Heroin use is cyclical in the United States. The most recent surge has been fueled by a rise in prescription drug abuse, the deaths from which have quadrupled since 1999, according to a national report released last fall by the Trust for America's Health.
Experts say painkillers such as OxyContin and Percocet - often prescribed legally, and which can be lethal on their own - are driving the latest heroin epidemic as addicts look for a better, and often less costly, high.
"Young people hooked on prescription drugs are changing to heroin, because it's cheaper and gives them a much more intense high," said Rep. Gene DiGirolamo (R., Bucks), sponsor of a bill that would expand Pennsylvania's prescription drug database.
"Demand is through the roof because of prescription drug abuse."
DiGirolamo said that his bill, a version of which passed the House late last year, would open the prescription drug database to doctors and pharmacists so they could determine whether a person is being honest about his or her medication history and prevent "doctor shopping" - the practice of addicts seeking prescriptions from multiple doctors.
A second bill, a version of which passed the Senate in December, would expand the state's Good Samaritan law to grant criminal immunity to those who seek help for another person who has overdosed. The current law applies only to cases involving alcohol.
The General Assembly is acting on at least a half-dozen bills drafted to address the heroin and prescription drug epidemic.
Stepped up efforts
In Western Pennsylvania, investigators retrieved bags of heroin in six counties, many with stamps reading "Theraflu," "Bud Ice," and "Magic City," the street names of heroin laced with the pain killer fentanyl that has claimed dozens of lives in Maryland and may be linked to a drug ring in North Jersey, the Pittsburgh Post-Gazette reported.
The spread of the toxic drug mixture appears to have leapfrogged the Philadelphia region - at least for now. While reports show heroin-related deaths in Philadelphia doubled between 2010 and 2012, city health officials said Monday they had received no reports of deaths from heroin with fentanyl.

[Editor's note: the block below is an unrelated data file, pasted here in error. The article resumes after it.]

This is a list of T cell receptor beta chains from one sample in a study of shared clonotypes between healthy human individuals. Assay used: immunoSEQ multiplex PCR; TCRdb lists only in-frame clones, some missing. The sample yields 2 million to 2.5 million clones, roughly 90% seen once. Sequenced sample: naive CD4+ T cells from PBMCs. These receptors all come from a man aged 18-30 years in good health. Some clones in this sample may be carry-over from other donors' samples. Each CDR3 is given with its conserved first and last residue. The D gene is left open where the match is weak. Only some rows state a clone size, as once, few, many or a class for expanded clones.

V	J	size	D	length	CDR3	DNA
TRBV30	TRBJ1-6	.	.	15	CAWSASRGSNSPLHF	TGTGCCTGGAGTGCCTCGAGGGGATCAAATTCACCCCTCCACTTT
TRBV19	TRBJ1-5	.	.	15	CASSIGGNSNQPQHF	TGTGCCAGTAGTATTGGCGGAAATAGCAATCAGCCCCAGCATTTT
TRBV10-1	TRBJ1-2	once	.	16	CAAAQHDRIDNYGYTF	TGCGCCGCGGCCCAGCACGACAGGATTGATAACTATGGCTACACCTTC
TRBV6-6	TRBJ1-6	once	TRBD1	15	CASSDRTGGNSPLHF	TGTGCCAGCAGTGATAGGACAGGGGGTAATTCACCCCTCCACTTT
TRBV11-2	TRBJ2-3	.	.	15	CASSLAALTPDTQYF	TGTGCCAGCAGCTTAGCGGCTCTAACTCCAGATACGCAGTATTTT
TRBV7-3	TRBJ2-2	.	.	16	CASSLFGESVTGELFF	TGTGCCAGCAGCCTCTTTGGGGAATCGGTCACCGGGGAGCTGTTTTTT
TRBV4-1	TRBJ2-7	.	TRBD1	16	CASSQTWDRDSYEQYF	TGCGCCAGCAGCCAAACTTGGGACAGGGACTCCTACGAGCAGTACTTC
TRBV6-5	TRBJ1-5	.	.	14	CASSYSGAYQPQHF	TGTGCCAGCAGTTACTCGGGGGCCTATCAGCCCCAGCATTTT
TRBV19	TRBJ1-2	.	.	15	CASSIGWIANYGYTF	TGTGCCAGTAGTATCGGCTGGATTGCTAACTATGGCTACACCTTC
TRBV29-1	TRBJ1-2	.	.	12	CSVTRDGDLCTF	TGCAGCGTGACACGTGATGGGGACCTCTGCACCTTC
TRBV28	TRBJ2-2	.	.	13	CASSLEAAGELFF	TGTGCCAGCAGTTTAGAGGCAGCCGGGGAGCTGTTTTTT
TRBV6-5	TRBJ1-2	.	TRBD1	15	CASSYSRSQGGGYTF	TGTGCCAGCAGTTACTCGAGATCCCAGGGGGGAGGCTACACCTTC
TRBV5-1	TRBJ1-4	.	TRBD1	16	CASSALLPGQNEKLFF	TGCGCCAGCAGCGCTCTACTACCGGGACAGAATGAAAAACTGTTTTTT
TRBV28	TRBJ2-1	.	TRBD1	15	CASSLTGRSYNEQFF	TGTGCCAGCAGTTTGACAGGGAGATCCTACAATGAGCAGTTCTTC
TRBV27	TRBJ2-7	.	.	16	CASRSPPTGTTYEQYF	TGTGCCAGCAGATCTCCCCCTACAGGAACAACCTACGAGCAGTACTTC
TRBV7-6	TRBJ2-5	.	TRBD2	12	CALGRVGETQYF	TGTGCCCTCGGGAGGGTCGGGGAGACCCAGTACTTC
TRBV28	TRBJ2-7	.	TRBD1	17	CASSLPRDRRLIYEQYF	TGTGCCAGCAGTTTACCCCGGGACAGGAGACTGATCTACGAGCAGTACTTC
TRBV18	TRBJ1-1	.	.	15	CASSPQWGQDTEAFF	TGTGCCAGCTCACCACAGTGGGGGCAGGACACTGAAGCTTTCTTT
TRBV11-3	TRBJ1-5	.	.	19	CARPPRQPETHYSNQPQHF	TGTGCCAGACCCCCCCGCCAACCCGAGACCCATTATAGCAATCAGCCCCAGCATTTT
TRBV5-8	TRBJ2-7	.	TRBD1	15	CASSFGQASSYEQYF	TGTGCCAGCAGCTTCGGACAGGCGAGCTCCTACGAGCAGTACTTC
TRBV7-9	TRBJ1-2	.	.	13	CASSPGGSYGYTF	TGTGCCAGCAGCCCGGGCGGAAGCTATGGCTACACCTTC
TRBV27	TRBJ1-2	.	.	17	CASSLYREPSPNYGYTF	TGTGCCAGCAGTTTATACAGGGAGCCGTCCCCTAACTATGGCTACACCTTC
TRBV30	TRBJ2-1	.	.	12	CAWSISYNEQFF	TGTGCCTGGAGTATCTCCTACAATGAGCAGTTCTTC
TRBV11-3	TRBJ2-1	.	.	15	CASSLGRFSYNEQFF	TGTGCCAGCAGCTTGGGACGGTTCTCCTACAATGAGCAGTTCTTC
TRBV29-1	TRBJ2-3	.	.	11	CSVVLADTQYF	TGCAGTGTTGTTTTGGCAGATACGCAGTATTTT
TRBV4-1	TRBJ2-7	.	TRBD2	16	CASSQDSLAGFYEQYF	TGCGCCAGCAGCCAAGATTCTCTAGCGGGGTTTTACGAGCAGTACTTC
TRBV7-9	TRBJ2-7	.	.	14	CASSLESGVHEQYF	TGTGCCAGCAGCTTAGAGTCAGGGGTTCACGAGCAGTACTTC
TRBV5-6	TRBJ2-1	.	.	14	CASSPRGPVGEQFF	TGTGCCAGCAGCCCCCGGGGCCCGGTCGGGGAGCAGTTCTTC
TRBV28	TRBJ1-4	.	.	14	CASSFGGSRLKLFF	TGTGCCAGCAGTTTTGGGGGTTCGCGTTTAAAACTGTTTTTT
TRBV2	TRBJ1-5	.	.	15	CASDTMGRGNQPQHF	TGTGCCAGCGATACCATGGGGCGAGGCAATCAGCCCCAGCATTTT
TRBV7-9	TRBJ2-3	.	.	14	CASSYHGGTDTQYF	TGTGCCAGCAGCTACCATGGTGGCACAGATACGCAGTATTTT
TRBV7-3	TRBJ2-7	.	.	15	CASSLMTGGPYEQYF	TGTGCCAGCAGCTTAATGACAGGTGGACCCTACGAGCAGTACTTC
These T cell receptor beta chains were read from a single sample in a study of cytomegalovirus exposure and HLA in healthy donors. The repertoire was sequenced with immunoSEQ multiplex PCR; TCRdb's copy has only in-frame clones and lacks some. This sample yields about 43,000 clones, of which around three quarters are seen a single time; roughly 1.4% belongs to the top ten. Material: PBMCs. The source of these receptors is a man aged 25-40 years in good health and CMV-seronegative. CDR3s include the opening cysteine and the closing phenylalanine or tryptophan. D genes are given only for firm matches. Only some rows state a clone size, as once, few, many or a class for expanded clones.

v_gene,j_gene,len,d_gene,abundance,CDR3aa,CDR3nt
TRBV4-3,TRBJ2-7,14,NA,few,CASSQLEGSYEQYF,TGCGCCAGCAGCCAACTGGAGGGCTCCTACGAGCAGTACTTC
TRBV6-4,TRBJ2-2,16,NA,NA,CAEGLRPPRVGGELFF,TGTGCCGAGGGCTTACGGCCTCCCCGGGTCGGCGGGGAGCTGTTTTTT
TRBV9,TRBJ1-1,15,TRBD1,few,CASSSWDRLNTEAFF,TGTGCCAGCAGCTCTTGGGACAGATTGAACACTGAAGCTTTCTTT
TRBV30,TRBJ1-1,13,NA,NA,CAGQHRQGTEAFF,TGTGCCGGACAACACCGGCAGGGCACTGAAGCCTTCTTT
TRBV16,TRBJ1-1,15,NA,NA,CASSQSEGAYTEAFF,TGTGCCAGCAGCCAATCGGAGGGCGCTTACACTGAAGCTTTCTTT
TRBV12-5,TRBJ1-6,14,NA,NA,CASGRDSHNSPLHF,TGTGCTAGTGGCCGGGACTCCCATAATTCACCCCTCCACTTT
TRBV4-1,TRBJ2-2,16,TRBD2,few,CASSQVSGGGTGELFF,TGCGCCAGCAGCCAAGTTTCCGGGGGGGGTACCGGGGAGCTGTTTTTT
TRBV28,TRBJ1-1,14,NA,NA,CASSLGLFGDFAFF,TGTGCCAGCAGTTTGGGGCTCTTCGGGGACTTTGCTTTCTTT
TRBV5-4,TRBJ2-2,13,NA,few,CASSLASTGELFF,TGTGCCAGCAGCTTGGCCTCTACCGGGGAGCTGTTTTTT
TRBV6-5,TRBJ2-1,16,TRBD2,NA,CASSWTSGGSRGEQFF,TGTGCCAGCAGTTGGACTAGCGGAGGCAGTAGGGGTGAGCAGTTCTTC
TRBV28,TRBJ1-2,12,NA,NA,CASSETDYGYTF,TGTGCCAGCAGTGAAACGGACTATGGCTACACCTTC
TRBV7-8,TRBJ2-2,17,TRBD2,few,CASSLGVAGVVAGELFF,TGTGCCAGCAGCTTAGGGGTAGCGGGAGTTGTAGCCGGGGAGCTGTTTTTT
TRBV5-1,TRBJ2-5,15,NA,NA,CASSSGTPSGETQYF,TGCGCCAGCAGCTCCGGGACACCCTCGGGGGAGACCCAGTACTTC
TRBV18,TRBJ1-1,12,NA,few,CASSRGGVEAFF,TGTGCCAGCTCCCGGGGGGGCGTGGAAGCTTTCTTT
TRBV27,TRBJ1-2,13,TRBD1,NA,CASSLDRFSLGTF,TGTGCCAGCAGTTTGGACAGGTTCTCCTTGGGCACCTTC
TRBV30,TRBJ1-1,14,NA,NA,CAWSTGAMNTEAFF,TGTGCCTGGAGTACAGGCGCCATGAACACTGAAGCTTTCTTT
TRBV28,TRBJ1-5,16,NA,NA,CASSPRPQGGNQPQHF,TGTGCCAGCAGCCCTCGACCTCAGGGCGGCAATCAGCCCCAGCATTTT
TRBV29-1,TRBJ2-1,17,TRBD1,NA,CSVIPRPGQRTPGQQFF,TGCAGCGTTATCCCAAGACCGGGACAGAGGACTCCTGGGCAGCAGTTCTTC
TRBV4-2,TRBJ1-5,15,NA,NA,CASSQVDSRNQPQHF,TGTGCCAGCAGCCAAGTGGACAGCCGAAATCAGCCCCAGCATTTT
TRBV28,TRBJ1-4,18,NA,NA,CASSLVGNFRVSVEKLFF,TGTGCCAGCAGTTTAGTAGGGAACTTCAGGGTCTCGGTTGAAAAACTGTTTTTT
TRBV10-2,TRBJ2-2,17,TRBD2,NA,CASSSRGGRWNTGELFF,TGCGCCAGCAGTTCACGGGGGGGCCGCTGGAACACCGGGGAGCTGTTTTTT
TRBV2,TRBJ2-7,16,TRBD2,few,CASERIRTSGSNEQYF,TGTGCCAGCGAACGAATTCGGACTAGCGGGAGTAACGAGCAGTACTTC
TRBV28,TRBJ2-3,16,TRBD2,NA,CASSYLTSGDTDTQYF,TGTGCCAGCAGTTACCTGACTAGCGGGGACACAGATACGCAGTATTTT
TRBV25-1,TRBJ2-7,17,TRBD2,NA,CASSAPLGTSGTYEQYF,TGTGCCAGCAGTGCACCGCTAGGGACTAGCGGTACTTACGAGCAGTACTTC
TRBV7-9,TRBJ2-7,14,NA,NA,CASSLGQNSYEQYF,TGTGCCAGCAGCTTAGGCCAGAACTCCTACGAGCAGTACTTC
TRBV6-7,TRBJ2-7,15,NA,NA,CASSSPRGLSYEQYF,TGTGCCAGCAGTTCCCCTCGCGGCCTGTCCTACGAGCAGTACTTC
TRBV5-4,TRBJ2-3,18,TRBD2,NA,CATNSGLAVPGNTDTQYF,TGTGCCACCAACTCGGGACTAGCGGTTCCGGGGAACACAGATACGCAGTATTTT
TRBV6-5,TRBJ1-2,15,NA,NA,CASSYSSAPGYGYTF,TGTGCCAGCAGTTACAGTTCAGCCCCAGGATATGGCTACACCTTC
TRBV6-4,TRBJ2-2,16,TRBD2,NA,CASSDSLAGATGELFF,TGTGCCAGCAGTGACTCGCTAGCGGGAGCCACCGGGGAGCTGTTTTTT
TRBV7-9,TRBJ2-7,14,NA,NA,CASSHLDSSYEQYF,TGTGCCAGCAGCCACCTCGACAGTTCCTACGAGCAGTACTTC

"We are not aware of any cases involving the tainted heroin here," said Jeff Moran, a spokesman for Philadelphia's Health Department.
In response to the Pittsburgh crisis, federal and state law enforcement agencies have stepped up region-wide efforts to arrest the dealers and close the drug pipeline. Pennsylvania Attorney General Kathleen Kane said at a news conference last week that her office would be a clearinghouse for information on incidents and drug traffickers, adding that the heroin mixture has "extremely dangerous and potentially lethal effects" for users.
Philadelphia city officials say Southeastern Pennsylvania has experienced no recent deaths from fentanyl-tainted heroin because the quality of pure heroin trafficked in the region is so strong.
"People don't need fentanyl in an attempt to enhance the quality," said Roland Lamb, director of the city's Office of Addiction Services. He did say he had heard that some city clinics were finding fentanyl in urine screenings.
Though official statistics for 2013 are not yet available, Lamb said four people died in a fentanyl outbreak last spring, which were among a total of 55 fentanyl-linked deaths statewide in the first six months of 2013.
Elizabeth Schu, 24, a recovering addict in Media who has been clean for more than a year and said she had never used fentanyl-tainted heroin, said addicts are often unaware of the additive.
"Dealers will occasionally cut their heroin with fentanyl because it is way more powerful than just heroin itself, so buyers will remember how powerful the high was and want to go back to the same dealer," she said.
Ken Dickinson, spokesman for Gaudenzia, a nonprofit provider of drug and alcohol treatment in Pennsylvania, said the tiniest mismeasurement involving fentanyl can be fatal.
Despite the risks, he said, the market has become so competitive that suppliers have given their heroin brand names, such as Homicide. "So users, younger users, they go out and look for a street name like Homicide," he said. "That then attracts the buyers who hear, 'Boy, that stuff was really good,' " he said.
Lamb laments that society continues to demonize those with drug addiction.
"We do a really good job stigmatizing people," said Lamb. "We miss the forest through the trees when a Philip Seymour Hoffman or Heath Ledger dies. We get caught up in the celebrity. Detox is not treatment. Rehab is not recovery. We need to be aware that addiction is treatable. It is preventable."